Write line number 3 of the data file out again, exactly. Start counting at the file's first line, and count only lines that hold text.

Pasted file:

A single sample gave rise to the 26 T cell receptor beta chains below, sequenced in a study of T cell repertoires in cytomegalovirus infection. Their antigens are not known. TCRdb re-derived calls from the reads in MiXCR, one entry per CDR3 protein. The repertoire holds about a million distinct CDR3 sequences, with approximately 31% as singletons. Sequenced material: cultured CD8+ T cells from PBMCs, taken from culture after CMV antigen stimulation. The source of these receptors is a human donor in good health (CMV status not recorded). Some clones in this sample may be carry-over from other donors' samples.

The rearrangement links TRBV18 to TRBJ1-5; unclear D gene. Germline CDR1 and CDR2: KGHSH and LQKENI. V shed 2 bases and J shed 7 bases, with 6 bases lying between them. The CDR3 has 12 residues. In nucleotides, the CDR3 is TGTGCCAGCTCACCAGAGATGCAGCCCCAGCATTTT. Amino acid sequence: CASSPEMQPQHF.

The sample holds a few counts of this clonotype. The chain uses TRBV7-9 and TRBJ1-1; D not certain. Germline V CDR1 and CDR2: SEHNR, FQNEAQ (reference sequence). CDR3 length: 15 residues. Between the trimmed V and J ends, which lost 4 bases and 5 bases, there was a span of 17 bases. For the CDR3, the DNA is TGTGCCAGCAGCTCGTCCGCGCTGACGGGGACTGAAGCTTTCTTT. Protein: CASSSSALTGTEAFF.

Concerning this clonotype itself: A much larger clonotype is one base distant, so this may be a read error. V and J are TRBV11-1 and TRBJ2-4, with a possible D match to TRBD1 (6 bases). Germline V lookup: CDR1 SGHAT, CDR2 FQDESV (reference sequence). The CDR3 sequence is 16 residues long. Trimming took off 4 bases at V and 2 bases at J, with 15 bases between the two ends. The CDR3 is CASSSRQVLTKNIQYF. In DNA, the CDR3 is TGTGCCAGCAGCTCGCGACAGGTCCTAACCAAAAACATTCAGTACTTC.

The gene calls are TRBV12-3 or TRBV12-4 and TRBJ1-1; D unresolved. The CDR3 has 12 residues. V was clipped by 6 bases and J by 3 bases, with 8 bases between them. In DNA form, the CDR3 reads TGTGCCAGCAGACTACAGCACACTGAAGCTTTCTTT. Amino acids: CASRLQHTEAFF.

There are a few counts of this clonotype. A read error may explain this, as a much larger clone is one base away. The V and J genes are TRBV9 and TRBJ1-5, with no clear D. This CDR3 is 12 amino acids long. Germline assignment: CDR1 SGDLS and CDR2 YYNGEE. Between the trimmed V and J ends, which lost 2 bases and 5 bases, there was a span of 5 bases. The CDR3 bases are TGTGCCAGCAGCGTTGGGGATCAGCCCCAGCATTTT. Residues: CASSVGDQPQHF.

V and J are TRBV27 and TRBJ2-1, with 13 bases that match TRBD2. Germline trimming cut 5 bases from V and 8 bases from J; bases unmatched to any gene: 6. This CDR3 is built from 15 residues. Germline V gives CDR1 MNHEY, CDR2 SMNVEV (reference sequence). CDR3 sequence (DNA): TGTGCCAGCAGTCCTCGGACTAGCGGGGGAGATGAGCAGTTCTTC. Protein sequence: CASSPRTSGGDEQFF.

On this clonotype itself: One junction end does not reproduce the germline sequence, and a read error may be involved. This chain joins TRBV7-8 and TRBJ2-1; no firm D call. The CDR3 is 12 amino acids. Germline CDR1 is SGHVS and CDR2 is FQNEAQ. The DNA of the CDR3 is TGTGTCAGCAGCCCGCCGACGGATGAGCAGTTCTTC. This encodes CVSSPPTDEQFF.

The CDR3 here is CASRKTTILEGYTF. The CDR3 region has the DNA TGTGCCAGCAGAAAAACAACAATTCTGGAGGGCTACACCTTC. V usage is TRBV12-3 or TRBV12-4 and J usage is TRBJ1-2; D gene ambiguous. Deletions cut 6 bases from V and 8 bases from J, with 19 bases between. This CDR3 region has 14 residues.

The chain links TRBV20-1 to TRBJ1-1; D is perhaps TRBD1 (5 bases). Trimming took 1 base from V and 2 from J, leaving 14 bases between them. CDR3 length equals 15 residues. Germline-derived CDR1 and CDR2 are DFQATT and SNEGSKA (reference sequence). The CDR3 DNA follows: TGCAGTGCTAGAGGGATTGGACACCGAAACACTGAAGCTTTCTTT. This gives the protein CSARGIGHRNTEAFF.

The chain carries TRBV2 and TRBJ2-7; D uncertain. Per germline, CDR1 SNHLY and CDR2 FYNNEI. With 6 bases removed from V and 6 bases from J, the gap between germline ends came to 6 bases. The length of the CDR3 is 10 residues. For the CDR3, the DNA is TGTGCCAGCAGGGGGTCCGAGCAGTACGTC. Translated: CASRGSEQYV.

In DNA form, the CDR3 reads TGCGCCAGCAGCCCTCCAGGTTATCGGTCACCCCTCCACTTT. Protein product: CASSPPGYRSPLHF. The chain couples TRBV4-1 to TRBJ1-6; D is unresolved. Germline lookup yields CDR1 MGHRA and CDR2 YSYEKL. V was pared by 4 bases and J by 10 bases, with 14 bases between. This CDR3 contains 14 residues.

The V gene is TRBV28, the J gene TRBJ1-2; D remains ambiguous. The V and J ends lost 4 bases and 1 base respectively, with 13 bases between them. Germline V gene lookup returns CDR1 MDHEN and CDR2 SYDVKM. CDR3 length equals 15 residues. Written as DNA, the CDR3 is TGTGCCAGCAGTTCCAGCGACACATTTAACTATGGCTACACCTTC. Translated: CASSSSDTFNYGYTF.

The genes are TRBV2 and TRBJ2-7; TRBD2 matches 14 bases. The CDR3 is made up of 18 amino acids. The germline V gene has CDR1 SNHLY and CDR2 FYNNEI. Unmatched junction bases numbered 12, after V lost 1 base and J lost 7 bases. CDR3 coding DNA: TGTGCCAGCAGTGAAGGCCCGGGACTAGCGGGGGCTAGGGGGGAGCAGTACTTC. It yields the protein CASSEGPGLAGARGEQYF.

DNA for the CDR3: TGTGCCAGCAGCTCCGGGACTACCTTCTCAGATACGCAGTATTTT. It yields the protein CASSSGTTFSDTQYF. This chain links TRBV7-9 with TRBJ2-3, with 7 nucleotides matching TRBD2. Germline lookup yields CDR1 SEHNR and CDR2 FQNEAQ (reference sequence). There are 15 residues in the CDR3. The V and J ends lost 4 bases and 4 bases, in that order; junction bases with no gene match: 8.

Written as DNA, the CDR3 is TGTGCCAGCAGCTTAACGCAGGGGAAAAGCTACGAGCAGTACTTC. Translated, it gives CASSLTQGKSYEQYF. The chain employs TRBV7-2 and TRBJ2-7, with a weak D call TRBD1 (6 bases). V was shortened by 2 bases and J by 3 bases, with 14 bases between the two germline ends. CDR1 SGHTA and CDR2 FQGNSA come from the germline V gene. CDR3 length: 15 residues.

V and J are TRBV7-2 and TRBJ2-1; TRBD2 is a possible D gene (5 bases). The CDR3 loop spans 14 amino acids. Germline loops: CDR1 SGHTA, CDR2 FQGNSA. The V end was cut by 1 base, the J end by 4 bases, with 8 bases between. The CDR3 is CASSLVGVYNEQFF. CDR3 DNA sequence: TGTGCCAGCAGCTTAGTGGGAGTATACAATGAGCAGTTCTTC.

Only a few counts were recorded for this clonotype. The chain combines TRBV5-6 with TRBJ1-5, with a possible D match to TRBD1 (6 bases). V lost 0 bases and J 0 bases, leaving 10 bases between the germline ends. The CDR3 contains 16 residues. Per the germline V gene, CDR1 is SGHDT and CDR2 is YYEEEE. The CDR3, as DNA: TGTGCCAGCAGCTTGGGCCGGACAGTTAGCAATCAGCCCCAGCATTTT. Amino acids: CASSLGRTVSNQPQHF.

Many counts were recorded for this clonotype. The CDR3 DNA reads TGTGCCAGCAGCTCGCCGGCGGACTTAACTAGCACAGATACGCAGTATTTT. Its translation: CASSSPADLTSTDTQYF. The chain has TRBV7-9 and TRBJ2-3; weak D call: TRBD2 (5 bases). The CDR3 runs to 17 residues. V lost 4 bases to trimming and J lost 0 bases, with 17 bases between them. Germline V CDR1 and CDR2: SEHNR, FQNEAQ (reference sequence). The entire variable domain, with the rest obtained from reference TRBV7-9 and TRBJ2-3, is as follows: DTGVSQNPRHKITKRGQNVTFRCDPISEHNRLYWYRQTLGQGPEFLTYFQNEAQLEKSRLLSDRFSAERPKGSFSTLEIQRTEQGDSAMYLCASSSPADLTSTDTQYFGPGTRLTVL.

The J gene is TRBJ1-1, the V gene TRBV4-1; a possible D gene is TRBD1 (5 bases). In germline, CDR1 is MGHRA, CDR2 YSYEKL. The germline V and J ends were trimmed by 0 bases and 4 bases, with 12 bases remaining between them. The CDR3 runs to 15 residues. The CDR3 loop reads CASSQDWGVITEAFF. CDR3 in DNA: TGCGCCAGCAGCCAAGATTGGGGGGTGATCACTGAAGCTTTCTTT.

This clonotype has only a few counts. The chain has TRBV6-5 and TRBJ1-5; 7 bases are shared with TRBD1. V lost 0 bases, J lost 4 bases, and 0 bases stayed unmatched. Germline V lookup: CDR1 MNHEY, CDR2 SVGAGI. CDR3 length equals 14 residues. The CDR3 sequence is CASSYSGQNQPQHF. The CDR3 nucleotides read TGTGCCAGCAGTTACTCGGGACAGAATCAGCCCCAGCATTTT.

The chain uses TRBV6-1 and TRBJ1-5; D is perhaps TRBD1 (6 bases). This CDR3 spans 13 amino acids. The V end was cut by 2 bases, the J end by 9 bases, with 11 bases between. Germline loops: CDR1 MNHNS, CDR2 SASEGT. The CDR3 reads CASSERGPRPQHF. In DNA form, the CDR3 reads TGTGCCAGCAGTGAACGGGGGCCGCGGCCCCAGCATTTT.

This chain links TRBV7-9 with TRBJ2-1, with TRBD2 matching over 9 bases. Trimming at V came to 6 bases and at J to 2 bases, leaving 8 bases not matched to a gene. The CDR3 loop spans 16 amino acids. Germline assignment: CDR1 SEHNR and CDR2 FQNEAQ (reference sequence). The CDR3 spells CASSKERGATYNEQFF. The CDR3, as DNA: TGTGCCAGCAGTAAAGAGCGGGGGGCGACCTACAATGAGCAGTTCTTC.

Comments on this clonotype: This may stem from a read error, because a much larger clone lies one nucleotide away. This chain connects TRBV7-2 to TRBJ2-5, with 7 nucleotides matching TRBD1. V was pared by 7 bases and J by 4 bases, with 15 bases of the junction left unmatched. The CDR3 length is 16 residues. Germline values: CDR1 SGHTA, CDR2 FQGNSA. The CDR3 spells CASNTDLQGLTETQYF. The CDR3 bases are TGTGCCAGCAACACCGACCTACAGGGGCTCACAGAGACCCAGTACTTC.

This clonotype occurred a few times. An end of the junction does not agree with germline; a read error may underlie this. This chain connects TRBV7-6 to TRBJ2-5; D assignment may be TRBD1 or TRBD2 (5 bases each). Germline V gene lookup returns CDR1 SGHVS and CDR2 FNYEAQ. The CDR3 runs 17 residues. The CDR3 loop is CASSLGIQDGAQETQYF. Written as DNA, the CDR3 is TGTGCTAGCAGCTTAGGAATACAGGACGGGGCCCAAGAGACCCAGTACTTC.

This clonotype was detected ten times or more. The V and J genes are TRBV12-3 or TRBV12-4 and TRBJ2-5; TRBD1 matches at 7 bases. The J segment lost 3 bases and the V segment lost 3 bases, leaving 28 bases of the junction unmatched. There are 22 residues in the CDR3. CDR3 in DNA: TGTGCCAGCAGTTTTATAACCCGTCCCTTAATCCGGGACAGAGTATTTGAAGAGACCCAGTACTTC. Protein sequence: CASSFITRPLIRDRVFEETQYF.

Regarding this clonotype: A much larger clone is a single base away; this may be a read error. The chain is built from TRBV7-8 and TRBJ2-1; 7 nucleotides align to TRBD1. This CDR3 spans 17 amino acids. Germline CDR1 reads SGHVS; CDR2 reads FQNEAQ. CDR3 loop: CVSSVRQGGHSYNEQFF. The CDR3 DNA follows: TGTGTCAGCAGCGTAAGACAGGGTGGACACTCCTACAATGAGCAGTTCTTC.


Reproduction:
The sample holds a few counts of this clonotype. The chain uses TRBV7-9 and TRBJ1-1; D not certain. Germline V CDR1 and CDR2: SEHNR, FQNEAQ (reference sequence). CDR3 length: 15 residues. Between the trimmed V and J ends, which lost 4 bases and 5 bases, there was a span of 17 bases. For the CDR3, the DNA is TGTGCCAGCAGCTCGTCCGCGCTGACGGGGACTGAAGCTTTCTTT. Protein: CASSSSALTGTEAFF.